Isaac Crewdson (Beaconite) writerSamuel Jackman Prescod - Barbadian JournalistWilliam Morgan from BirminghamWilliam Forster - Quaker leaderGeorge Stacey - Quaker leaderWilliam Forster - Anti-Slavery ambassadorJohn Burnet -Abolitionist SpeakerWilliam Knibb -Missionary to JamaicaJoseph Ketley from GuyanaGeorge Thompson - UK & US abolitionistJ. Harfield Tredgold - British South African (secretary)Josiah Forster - Quaker leaderSamuel Gurney - the Banker's BankerSir John Eardley-WilmotDr Stephen Lushington - MP and JudgeSir Thomas Fowell BuxtonJames Gillespie Birney - AmericanJohn BeaumontGeorge Bradburn - Massachusetts politicianGeorge William Alexander - Banker and TreasurerBenjamin Godwin - Baptist activistVice Admiral MoorsonWilliam TaylorWilliam TaylorJohn MorrisonGK PrinceJosiah ConderJoseph SoulJames Dean (abolitionist)John Keep - Ohio fund raiserJoseph EatonJoseph Sturge - Organiser from BirminghamJames WhitehorneJoseph MarriageGeorge BennettRichard AllenStafford AllenWilliam Leatham, bankerWilliam BeaumontSir Edward Baines - JournalistSamuel LucasFrancis August CoxAbraham BeaumontSamuel Fox, Nottingham grocerLouis Celeste LecesneJonathan BackhouseSamuel BowlyWilliam Dawes - Ohio fund raiserRobert Kaye Greville - BotanistJoseph Pease, railway pioneerW.T.BlairM.M. Isambert (sic)Mary Clarkson -Thomas Clarkson's daughter in lawWilliam TatumSaxe Bannister - PamphleteerRichard Davis Webb - IrishNathaniel Colver - Americannot knownJohn Cropper - Most generous LiverpudlianThomas ScalesWilliam JamesWilliam WilsonThomas SwanEdward Steane from CamberwellWilliam BrockEdward BaldwinJonathon MillerCapt. Charles Stuart from JamaicaSir John Jeremie - JudgeCharles Stovel - BaptistRichard Peek, ex-Sheriff of LondonJohn SturgeElon GalushaCyrus Pitt GrosvenorRev. Isaac BassHenry SterryPeter Clare -; sec. of Literary & Phil. Soc. ManchesterJ.H. JohnsonThomas PriceJoseph ReynoldsSamuel WheelerWilliam BoultbeeDaniel O'Connell - "The Liberator"William FairbankJohn WoodmarkWilliam Smeal from GlasgowJames Carlile - Irish Minister and educationalistRev. Dr. Thomas BinneyEdward Barrett - Freed slaveJohn Howard Hinton - Baptist ministerJohn Angell James - clergymanJoseph CooperDr. Richard Robert Madden - IrishThomas BulleyIsaac HodgsonEdward SmithSir John Bowring - diplomat and linguistJohn EllisC. Edwards Lester - American writerTapper Cadbury - Businessmannot knownThomas PinchesDavid Turnbull - Cuban linkEdward AdeyRichard BarrettJohn SteerHenry TuckettJames Mott - American on honeymoonRobert Forster (brother of William and Josiah)Richard RathboneJohn BirtWendell Phillips - AmericanM. L'Instant from HaitiHenry Stanton - AmericanProf William AdamMrs Elizabeth Tredgold - British South AfricanT.M. McDonnellMrs John BeaumontAnne Knight - FeministElizabeth Pease - SuffragistJacob Post - Religious writerAnne Isabella, Lady Byron - mathematician and estranged wifeAmelia Opie - Novelist and poetMrs Rawson - Sheffield campaignerThomas Clarkson's grandson Thomas ClarksonThomas MorganThomas Clarkson - main speakerGeorge Head Head - Banker from CarlisleWilliam AllenJohn ScobleHenry Beckford - emancipated slave and abolitionistUse your cursor to explore (or Click "i" to enlarge)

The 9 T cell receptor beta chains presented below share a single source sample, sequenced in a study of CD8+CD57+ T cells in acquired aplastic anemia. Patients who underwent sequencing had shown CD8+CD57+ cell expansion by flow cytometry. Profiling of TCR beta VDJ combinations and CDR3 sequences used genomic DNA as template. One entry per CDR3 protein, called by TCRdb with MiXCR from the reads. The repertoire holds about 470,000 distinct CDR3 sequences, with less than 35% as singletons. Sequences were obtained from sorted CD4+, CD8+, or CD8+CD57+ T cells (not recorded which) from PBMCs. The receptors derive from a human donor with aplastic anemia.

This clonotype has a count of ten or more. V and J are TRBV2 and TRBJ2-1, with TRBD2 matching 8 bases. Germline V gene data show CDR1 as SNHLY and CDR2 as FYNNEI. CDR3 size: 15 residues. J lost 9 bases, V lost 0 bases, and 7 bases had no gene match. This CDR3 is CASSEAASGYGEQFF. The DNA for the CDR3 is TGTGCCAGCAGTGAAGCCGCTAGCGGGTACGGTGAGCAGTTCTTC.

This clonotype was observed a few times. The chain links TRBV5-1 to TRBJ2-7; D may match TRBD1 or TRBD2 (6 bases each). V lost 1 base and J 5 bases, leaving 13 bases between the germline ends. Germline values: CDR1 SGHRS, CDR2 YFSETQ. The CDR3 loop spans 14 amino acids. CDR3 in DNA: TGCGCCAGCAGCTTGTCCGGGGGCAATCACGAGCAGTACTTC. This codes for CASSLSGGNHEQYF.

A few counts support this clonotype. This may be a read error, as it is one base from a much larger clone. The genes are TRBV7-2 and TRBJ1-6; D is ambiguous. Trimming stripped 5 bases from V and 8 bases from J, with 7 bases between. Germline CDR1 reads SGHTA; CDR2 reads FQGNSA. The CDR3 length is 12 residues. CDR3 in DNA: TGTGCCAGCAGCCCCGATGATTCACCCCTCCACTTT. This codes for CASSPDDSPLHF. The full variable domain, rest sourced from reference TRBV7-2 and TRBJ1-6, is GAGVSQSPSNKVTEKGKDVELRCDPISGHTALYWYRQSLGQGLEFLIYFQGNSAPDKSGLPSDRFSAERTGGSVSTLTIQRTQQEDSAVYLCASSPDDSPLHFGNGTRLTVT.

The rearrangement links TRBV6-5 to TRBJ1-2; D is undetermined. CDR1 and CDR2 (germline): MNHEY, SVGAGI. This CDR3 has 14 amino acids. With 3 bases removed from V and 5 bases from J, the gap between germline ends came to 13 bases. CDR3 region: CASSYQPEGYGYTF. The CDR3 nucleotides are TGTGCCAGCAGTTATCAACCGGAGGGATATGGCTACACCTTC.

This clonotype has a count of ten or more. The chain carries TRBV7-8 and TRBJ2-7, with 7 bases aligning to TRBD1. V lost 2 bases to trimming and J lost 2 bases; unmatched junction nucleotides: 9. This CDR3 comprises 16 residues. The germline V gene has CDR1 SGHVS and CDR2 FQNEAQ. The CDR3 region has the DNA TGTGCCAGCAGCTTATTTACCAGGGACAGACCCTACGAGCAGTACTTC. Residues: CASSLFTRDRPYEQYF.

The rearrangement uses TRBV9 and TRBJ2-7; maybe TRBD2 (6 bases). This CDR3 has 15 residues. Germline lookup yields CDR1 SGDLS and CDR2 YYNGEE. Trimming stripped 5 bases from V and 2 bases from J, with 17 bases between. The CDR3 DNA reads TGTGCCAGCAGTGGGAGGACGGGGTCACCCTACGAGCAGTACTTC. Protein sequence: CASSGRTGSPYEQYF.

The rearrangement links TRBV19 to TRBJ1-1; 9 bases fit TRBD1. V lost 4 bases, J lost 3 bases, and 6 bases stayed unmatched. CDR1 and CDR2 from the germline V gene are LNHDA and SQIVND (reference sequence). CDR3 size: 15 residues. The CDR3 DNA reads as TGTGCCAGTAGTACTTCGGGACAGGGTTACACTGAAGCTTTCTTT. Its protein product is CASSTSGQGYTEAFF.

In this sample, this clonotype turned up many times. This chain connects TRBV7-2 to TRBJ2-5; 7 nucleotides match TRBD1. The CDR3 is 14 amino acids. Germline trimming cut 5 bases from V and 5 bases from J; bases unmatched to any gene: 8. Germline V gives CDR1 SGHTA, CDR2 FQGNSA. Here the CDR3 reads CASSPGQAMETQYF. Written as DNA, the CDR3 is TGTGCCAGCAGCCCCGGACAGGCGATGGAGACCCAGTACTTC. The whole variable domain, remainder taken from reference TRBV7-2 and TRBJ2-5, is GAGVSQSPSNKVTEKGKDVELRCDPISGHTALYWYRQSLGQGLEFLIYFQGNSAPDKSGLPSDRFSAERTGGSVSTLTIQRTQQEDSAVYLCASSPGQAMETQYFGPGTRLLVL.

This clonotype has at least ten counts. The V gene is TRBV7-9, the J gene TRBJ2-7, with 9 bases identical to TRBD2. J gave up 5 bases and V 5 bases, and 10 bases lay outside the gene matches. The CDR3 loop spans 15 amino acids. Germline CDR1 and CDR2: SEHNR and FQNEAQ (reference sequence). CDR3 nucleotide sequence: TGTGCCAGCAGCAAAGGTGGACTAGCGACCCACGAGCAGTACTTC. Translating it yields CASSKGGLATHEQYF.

Stuart is close to the centre in this painting which is of the 1840 Anti-Slavery Convention.[5] Move your cursor to identify him or click icon to enlarge